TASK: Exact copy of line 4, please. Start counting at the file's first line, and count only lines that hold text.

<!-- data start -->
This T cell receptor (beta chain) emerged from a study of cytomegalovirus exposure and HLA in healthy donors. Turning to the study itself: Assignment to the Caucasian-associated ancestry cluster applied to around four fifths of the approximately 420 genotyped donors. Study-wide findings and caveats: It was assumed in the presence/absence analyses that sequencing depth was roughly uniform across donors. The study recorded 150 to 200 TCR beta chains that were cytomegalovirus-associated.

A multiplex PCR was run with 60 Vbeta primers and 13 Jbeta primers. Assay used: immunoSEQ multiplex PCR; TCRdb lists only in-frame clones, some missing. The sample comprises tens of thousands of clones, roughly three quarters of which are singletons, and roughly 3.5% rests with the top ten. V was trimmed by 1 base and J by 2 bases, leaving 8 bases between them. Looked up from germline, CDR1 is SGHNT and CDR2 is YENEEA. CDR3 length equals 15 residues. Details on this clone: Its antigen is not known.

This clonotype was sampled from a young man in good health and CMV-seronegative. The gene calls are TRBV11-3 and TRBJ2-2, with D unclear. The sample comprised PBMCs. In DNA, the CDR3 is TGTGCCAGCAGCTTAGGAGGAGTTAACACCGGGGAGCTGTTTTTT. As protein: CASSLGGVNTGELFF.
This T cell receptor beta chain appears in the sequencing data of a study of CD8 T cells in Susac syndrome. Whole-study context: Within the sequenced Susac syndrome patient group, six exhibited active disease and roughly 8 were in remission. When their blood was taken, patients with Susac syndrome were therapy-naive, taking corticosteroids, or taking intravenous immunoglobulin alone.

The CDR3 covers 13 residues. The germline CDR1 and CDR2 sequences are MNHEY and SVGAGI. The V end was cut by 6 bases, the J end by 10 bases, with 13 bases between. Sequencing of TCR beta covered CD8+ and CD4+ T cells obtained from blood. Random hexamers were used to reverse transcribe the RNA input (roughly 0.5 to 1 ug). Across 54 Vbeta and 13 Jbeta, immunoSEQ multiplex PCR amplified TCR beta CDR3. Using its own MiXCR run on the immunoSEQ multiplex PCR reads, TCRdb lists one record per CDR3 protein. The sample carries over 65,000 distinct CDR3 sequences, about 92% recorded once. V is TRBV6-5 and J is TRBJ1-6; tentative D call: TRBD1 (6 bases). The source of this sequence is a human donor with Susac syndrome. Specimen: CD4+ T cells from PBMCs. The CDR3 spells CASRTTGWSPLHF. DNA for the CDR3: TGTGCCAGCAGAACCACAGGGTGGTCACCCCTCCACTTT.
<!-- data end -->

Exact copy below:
This T cell receptor beta chain appears in the sequencing data of a study of CD8 T cells in Susac syndrome. Whole-study context: Within the sequenced Susac syndrome patient group, six exhibited active disease and roughly 8 were in remission. When their blood was taken, patients with Susac syndrome were therapy-naive, taking corticosteroids, or taking intravenous immunoglobulin alone.